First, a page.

It’s really the mix and the mastering that made this new album sound drastically different.  Again, this does not make it a bad album, but it is different sounding than those classic recordings.  The early Sabbath records, especially their debut, were recorded quickly and cheaply and were done to analog tape.  Although to be honest I have no idea if tape was used in the early stages of 13, it’s clear that at some point a computer became involved.  Because of the analog sound of the early Sabbath records, they have a dark mysterious murky quality to them.  This is not to take away anything from what the band did at that time, only to note that the technology on which those records were made had an impact on the overall sound. 

The new album is highly compressed using modern mastering and this greatly differentiates the sound.  It has a much heavier, louder, and modern sound then the old Sabbath recordings.  If you listen to Sabbath’s debut next to a modern heavy metal recording you will be surprised, given their reputation, at how “heaviness” of the record comes from the playing, and not from the production.  Their early records are quite thin by modern comparison.  Again what this analog sound does for them is help create a sense of mystery to the proceedings.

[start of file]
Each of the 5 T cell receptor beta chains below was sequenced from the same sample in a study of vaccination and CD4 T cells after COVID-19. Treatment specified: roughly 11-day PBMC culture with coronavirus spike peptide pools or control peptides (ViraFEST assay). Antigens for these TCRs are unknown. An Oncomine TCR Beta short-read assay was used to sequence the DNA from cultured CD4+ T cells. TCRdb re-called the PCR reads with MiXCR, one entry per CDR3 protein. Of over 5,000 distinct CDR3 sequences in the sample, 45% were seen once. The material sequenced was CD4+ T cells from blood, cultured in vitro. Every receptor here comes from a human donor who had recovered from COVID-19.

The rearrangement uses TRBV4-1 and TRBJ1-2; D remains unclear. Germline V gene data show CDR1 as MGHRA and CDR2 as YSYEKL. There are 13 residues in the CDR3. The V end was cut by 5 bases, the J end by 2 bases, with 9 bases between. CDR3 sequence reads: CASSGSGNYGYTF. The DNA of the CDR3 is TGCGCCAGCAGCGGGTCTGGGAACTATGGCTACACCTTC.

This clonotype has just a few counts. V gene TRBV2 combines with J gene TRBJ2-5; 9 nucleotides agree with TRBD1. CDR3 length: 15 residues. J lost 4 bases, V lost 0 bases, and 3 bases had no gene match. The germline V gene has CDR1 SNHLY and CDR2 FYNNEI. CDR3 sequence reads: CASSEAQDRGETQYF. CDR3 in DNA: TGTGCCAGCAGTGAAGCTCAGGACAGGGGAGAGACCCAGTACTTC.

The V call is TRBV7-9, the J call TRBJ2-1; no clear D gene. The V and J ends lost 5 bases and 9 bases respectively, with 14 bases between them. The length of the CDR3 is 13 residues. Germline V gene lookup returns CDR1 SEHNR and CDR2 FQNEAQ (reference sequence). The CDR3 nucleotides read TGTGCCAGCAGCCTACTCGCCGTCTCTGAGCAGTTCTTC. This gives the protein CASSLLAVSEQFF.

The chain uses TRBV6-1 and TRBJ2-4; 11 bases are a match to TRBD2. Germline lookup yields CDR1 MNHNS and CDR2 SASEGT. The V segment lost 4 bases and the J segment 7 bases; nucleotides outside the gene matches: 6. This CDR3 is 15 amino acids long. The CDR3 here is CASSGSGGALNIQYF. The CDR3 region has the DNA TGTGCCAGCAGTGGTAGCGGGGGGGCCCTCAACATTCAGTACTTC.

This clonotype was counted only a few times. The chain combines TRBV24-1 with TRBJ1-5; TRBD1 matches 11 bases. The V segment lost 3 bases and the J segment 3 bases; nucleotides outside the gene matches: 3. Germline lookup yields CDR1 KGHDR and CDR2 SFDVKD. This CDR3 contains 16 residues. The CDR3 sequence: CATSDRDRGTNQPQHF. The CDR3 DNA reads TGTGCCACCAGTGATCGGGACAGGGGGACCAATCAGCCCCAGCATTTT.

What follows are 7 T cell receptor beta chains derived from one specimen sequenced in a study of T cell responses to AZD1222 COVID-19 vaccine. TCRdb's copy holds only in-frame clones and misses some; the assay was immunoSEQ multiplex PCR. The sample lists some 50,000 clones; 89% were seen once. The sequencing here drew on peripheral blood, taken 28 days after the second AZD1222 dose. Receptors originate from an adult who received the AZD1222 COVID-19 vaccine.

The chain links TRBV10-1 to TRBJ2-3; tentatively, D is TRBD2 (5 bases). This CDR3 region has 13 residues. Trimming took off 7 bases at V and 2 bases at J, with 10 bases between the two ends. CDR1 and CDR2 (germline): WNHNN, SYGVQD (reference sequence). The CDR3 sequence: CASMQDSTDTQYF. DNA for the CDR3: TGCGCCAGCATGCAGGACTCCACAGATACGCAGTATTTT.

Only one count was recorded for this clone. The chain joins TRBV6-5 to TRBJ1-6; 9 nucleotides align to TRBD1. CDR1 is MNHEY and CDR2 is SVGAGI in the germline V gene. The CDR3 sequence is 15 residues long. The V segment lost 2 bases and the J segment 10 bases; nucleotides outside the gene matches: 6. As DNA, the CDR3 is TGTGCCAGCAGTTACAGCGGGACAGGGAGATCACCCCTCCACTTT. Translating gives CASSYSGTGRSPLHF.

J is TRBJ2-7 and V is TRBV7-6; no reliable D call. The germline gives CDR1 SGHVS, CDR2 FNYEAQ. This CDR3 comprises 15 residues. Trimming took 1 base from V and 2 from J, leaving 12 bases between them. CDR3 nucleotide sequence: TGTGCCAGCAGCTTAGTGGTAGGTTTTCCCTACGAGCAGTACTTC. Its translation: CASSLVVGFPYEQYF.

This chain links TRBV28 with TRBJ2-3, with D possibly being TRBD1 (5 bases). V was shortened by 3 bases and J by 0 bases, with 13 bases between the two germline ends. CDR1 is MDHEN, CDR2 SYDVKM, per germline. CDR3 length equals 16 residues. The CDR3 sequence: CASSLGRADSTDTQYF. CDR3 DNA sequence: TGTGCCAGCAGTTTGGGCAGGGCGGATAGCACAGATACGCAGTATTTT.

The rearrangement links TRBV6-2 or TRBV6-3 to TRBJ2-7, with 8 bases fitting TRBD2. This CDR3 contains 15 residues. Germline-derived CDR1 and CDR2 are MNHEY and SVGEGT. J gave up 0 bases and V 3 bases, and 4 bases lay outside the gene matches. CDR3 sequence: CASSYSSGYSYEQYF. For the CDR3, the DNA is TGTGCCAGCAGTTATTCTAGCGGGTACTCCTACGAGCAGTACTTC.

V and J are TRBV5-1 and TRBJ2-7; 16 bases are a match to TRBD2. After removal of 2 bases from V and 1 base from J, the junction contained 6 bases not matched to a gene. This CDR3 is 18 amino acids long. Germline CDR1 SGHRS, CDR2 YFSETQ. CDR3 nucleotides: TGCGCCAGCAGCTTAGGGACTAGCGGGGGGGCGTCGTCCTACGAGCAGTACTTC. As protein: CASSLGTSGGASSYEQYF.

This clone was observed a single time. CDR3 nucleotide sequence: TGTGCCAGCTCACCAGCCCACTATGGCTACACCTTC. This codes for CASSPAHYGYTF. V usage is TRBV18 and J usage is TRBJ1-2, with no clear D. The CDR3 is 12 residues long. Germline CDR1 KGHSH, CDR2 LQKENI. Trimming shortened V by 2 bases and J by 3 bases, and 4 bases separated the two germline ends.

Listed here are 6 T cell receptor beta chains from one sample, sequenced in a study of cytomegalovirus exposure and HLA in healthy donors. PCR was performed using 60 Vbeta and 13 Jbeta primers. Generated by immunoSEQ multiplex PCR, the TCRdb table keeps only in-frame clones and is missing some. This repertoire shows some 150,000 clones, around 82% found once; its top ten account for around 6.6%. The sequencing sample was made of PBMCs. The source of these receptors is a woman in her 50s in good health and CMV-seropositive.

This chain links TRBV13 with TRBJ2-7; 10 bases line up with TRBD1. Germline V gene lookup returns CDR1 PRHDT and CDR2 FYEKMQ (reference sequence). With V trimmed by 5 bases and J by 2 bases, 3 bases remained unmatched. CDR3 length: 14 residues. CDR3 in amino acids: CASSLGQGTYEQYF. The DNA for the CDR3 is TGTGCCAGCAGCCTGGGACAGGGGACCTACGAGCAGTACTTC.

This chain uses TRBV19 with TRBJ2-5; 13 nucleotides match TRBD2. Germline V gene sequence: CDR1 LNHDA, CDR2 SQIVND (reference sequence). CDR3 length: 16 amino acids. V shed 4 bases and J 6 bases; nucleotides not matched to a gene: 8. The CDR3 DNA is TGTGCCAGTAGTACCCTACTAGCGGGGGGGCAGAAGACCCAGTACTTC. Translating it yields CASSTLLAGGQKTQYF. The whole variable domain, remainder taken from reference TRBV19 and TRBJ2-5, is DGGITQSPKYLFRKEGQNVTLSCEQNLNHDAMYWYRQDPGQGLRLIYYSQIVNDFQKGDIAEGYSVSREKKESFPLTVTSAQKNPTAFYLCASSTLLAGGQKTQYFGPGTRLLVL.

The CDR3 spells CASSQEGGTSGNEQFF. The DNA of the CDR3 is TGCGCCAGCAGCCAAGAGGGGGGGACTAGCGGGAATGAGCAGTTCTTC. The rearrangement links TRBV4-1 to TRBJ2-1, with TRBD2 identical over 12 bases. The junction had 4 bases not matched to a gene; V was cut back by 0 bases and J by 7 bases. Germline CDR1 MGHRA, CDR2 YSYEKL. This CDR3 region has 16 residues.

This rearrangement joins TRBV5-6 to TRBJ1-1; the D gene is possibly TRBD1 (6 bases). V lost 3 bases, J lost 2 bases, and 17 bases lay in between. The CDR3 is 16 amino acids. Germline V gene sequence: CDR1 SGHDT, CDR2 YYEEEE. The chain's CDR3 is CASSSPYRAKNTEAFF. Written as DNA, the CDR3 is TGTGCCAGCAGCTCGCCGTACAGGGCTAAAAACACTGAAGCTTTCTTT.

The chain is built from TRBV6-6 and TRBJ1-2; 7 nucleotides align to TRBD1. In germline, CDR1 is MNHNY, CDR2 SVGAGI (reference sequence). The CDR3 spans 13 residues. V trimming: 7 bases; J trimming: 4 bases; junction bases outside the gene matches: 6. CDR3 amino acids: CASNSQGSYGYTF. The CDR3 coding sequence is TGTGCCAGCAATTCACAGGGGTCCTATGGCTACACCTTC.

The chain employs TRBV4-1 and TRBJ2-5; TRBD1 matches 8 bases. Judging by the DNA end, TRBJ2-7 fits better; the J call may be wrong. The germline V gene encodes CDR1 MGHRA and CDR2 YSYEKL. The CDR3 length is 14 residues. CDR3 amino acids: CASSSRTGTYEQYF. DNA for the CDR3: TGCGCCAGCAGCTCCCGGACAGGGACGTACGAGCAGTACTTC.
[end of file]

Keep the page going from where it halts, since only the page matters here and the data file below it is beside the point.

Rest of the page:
Now I understand why any band would not want to look backwards.  Most artists want to move forward and do something that they have never done before.  So on one hand I can’t blame any band for not attempting to make a record exactly like they did in the past. 

But with this release, and many others that have been released in modern times, it seems bands are trying to recapture what made them great in the first place.  Rick Rubin clearly wanted to produce a “classic” Sabbath record.  If you have gone far enough to write songs that sound somewhat like your old material, use effects that were used on old records, why would you ignore the technological side of recording that plays such a large role in how the records actually sound? 

Again, I actually really like 13.  It does give you a large does of what you are looking for in a Black Sabbath record.  This is just the record I am thinking of now and the modern production techniques actually don’t get in the way of me enjoying this particular record.  However, there are some records, which escape me at the moment, where I can’t help but think that if they had really gotten back to basics, they would have been better off.

No matter what form an artist is working in, technology shapes the end product of what they are doing.  This should let out a collective “duh”.  If you are looking to make a retro record, remember that the sound is every bit as important as the performances.